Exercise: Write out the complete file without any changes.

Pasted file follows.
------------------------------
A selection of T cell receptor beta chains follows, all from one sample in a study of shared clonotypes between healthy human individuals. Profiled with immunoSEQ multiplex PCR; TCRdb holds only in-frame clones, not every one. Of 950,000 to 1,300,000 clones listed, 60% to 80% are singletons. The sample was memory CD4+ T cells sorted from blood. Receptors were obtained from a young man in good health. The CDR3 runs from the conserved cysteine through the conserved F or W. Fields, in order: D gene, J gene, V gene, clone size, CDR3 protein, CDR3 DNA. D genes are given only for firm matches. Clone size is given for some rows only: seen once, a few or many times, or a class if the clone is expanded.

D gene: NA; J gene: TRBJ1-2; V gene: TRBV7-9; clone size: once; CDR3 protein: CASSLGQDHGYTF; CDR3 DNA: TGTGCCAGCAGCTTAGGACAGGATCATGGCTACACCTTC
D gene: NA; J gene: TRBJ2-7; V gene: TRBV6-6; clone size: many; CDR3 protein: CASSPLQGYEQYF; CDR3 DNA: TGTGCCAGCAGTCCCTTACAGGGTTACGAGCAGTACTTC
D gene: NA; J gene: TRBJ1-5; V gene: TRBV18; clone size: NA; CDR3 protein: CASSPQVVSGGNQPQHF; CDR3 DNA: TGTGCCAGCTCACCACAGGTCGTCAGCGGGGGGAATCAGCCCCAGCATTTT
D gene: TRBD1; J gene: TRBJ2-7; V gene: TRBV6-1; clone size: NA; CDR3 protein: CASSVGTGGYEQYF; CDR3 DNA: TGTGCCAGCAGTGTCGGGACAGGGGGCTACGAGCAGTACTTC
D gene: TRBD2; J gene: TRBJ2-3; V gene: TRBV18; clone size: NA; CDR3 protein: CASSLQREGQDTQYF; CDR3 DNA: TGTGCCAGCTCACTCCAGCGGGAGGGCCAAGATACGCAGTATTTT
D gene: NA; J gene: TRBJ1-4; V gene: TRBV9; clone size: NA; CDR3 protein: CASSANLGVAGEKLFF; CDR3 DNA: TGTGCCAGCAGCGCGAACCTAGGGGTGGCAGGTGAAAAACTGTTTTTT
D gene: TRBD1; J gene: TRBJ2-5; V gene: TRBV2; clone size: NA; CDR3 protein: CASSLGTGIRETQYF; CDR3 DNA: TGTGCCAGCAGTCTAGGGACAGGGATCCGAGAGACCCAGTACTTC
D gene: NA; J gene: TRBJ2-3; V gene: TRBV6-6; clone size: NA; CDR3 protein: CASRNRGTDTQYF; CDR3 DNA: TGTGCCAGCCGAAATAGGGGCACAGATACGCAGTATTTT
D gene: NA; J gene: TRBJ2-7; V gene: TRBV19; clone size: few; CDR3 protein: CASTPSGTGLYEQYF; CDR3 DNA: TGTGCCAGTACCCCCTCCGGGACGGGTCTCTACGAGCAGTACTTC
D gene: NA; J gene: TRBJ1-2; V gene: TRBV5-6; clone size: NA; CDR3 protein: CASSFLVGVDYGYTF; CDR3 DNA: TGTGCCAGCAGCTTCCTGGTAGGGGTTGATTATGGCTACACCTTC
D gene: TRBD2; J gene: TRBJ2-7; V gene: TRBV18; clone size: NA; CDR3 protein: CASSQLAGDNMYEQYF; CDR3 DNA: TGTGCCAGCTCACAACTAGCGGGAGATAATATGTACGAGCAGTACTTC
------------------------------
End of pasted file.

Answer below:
A selection of T cell receptor beta chains follows, all from one sample in a study of shared clonotypes between healthy human individuals. Profiled with immunoSEQ multiplex PCR; TCRdb holds only in-frame clones, not every one. Of 950,000 to 1,300,000 clones listed, 60% to 80% are singletons. The sample was memory CD4+ T cells sorted from blood. Receptors were obtained from a young man in good health. The CDR3 runs from the conserved cysteine through the conserved F or W. Fields, in order: D gene, J gene, V gene, clone size, CDR3 protein, CDR3 DNA. D genes are given only for firm matches. Clone size is given for some rows only: seen once, a few or many times, or a class if the clone is expanded.

D gene: NA; J gene: TRBJ1-2; V gene: TRBV7-9; clone size: once; CDR3 protein: CASSLGQDHGYTF; CDR3 DNA: TGTGCCAGCAGCTTAGGACAGGATCATGGCTACACCTTC
D gene: NA; J gene: TRBJ2-7; V gene: TRBV6-6; clone size: many; CDR3 protein: CASSPLQGYEQYF; CDR3 DNA: TGTGCCAGCAGTCCCTTACAGGGTTACGAGCAGTACTTC
D gene: NA; J gene: TRBJ1-5; V gene: TRBV18; clone size: NA; CDR3 protein: CASSPQVVSGGNQPQHF; CDR3 DNA: TGTGCCAGCTCACCACAGGTCGTCAGCGGGGGGAATCAGCCCCAGCATTTT
D gene: TRBD1; J gene: TRBJ2-7; V gene: TRBV6-1; clone size: NA; CDR3 protein: CASSVGTGGYEQYF; CDR3 DNA: TGTGCCAGCAGTGTCGGGACAGGGGGCTACGAGCAGTACTTC
D gene: TRBD2; J gene: TRBJ2-3; V gene: TRBV18; clone size: NA; CDR3 protein: CASSLQREGQDTQYF; CDR3 DNA: TGTGCCAGCTCACTCCAGCGGGAGGGCCAAGATACGCAGTATTTT
D gene: NA; J gene: TRBJ1-4; V gene: TRBV9; clone size: NA; CDR3 protein: CASSANLGVAGEKLFF; CDR3 DNA: TGTGCCAGCAGCGCGAACCTAGGGGTGGCAGGTGAAAAACTGTTTTTT
D gene: TRBD1; J gene: TRBJ2-5; V gene: TRBV2; clone size: NA; CDR3 protein: CASSLGTGIRETQYF; CDR3 DNA: TGTGCCAGCAGTCTAGGGACAGGGATCCGAGAGACCCAGTACTTC
D gene: NA; J gene: TRBJ2-3; V gene: TRBV6-6; clone size: NA; CDR3 protein: CASRNRGTDTQYF; CDR3 DNA: TGTGCCAGCCGAAATAGGGGCACAGATACGCAGTATTTT
D gene: NA; J gene: TRBJ2-7; V gene: TRBV19; clone size: few; CDR3 protein: CASTPSGTGLYEQYF; CDR3 DNA: TGTGCCAGTACCCCCTCCGGGACGGGTCTCTACGAGCAGTACTTC
D gene: NA; J gene: TRBJ1-2; V gene: TRBV5-6; clone size: NA; CDR3 protein: CASSFLVGVDYGYTF; CDR3 DNA: TGTGCCAGCAGCTTCCTGGTAGGGGTTGATTATGGCTACACCTTC
D gene: TRBD2; J gene: TRBJ2-7; V gene: TRBV18; clone size: NA; CDR3 protein: CASSQLAGDNMYEQYF; CDR3 DNA: TGTGCCAGCTCACAACTAGCGGGAGATAATATGTACGAGCAGTACTTC